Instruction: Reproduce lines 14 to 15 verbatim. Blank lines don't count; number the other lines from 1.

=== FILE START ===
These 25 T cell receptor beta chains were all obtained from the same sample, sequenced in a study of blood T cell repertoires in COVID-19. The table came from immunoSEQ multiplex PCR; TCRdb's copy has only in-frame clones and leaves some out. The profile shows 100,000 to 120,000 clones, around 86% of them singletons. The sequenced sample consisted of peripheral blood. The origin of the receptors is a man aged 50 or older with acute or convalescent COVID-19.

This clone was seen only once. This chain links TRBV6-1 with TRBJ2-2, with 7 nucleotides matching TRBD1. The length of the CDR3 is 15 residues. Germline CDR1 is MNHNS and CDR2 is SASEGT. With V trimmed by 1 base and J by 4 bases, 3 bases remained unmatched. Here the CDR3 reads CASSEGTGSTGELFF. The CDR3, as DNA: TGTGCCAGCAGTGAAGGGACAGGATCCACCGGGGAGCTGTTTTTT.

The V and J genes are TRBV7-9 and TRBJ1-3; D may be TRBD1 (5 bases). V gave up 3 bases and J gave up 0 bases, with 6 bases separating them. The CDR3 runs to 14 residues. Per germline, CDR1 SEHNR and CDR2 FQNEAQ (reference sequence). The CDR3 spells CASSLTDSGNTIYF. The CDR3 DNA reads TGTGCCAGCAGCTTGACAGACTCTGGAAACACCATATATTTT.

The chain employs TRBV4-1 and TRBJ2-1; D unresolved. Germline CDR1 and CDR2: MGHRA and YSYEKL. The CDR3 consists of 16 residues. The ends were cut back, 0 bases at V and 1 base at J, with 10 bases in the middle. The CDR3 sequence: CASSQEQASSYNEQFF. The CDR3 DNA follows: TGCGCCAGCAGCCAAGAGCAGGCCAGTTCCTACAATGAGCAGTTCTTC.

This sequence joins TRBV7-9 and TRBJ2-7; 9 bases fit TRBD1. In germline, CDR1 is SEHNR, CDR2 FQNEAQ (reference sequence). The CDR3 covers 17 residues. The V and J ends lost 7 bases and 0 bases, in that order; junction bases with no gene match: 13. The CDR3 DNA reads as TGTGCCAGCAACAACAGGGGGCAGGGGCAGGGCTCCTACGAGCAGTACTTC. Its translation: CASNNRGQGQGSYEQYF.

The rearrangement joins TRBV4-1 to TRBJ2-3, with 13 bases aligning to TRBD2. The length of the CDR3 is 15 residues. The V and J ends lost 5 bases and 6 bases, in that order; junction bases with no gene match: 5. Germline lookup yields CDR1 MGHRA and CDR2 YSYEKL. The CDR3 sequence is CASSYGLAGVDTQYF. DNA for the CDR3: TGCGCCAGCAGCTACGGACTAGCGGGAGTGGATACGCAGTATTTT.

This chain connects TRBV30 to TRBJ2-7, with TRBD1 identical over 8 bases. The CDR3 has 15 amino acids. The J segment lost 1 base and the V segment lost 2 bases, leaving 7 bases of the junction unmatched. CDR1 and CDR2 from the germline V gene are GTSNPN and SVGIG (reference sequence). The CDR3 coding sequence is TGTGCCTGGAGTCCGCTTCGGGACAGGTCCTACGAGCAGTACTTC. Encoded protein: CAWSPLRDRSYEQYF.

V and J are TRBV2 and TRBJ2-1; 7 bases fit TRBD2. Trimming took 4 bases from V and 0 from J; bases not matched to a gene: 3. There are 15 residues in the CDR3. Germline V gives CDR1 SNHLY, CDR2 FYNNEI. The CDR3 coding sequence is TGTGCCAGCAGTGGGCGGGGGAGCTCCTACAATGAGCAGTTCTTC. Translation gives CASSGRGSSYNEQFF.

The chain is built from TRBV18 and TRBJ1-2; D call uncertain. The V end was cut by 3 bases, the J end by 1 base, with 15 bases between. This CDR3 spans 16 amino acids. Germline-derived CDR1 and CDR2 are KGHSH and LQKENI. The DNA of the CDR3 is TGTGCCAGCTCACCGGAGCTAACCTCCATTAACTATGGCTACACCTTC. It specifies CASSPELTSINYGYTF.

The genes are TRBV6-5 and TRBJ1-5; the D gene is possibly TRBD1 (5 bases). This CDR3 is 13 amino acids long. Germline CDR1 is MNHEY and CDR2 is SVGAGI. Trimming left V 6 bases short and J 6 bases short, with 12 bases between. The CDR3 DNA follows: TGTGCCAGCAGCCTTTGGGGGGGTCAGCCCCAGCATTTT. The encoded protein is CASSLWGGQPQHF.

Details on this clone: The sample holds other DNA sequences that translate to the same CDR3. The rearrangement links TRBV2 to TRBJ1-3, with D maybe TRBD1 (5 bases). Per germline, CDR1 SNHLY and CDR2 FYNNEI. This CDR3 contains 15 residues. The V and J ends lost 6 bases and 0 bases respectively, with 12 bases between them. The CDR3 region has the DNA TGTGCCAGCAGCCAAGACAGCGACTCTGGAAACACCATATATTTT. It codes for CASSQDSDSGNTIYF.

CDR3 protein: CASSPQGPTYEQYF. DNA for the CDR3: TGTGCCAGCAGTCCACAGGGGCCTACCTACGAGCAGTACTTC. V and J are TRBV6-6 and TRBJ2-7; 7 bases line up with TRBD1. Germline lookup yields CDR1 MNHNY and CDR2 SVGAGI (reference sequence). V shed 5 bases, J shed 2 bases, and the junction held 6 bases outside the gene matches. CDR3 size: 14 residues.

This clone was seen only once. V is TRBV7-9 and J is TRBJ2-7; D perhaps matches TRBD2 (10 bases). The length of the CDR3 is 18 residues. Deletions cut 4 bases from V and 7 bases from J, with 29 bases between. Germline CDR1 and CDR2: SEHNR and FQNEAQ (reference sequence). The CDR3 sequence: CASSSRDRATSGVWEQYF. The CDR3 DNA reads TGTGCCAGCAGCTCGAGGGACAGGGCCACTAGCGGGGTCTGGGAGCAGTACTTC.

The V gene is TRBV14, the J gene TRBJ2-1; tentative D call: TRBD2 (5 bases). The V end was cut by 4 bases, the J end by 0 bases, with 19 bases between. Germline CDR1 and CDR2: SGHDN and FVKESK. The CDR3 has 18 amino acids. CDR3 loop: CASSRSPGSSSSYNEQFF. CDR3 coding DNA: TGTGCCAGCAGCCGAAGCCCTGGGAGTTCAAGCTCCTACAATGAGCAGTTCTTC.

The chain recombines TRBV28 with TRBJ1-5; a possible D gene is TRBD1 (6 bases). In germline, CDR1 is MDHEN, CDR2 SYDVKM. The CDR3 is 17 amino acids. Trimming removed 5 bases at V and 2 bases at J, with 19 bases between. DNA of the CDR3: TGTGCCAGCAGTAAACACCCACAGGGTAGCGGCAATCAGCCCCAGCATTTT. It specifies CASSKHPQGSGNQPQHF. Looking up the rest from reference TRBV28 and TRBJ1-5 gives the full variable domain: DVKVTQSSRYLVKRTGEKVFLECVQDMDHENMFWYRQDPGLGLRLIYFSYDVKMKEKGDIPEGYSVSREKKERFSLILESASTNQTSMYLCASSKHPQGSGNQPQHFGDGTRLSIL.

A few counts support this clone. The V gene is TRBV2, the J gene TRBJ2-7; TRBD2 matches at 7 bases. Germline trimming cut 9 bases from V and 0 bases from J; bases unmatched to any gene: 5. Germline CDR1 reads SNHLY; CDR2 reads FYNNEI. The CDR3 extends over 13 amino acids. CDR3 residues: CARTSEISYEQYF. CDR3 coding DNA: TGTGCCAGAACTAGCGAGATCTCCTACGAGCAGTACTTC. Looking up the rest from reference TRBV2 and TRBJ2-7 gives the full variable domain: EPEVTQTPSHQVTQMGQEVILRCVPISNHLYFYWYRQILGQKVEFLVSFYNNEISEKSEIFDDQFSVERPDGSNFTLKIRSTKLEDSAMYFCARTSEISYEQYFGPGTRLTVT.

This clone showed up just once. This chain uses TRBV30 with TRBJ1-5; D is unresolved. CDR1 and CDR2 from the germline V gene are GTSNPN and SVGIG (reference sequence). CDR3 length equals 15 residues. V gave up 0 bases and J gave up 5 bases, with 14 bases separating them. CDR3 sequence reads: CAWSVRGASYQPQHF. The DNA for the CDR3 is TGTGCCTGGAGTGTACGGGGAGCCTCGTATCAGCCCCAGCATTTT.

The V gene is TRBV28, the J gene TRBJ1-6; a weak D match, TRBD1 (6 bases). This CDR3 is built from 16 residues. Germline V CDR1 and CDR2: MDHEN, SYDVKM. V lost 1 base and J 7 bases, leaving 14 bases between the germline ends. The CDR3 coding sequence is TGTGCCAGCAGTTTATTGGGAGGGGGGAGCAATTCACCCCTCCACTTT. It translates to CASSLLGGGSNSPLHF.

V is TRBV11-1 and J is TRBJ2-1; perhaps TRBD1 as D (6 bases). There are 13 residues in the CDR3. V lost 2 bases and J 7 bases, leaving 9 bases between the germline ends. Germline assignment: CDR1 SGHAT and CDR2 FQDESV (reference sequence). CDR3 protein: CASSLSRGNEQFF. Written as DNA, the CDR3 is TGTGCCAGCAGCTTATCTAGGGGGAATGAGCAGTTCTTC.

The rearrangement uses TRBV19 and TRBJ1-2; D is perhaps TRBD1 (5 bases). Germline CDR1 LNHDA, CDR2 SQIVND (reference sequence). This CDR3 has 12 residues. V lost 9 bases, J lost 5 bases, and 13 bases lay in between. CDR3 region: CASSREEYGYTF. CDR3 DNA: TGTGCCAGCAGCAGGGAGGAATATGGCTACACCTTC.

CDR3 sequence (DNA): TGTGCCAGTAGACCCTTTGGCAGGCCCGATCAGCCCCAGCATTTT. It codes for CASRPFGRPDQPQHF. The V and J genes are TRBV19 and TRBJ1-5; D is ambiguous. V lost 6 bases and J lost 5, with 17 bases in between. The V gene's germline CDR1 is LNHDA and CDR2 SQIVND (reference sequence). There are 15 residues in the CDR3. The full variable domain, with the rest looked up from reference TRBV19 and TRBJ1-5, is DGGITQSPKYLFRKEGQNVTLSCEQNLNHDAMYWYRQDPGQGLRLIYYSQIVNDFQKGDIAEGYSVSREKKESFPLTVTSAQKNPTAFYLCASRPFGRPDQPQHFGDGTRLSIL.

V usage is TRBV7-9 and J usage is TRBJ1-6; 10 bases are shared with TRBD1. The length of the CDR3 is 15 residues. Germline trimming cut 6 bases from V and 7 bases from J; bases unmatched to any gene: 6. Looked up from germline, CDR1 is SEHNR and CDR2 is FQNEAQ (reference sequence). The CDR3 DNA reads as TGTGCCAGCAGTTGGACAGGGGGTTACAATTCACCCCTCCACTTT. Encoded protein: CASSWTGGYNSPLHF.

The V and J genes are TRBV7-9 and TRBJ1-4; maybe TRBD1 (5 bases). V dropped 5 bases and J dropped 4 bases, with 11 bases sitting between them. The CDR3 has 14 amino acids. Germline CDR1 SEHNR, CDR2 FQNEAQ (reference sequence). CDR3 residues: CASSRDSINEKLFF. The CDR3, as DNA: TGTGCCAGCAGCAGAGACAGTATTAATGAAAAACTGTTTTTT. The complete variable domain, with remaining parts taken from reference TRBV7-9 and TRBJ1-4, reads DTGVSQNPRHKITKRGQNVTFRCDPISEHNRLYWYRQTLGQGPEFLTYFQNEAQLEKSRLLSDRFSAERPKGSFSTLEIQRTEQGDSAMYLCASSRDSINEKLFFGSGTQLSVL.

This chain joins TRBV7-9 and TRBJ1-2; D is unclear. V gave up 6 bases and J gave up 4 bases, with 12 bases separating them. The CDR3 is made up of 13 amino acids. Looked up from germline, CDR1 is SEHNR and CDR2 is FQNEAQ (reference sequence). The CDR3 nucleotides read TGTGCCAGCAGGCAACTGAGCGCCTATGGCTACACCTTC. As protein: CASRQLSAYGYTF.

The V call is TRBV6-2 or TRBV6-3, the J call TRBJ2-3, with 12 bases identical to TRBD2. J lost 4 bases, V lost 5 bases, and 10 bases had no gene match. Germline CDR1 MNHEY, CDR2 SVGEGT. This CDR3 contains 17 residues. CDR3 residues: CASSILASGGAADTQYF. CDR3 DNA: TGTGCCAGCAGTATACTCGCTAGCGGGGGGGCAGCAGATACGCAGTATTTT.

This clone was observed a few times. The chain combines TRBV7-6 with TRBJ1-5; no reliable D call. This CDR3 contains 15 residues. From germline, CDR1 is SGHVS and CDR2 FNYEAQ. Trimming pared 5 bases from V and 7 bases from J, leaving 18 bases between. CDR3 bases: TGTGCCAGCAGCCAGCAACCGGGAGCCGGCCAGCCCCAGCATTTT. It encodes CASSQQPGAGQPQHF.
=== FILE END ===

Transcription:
The V gene is TRBV14, the J gene TRBJ2-1; tentative D call: TRBD2 (5 bases). The V end was cut by 4 bases, the J end by 0 bases, with 19 bases between. Germline CDR1 and CDR2: SGHDN and FVKESK. The CDR3 has 18 amino acids. CDR3 loop: CASSRSPGSSSSYNEQFF. CDR3 coding DNA: TGTGCCAGCAGCCGAAGCCCTGGGAGTTCAAGCTCCTACAATGAGCAGTTCTTC.

The chain recombines TRBV28 with TRBJ1-5; a possible D gene is TRBD1 (6 bases). In germline, CDR1 is MDHEN, CDR2 SYDVKM. The CDR3 is 17 amino acids. Trimming removed 5 bases at V and 2 bases at J, with 19 bases between. DNA of the CDR3: TGTGCCAGCAGTAAACACCCACAGGGTAGCGGCAATCAGCCCCAGCATTTT. It specifies CASSKHPQGSGNQPQHF. Looking up the rest from reference TRBV28 and TRBJ1-5 gives the full variable domain: DVKVTQSSRYLVKRTGEKVFLECVQDMDHENMFWYRQDPGLGLRLIYFSYDVKMKEKGDIPEGYSVSREKKERFSLILESASTNQTSMYLCASSKHPQGSGNQPQHFGDGTRLSIL.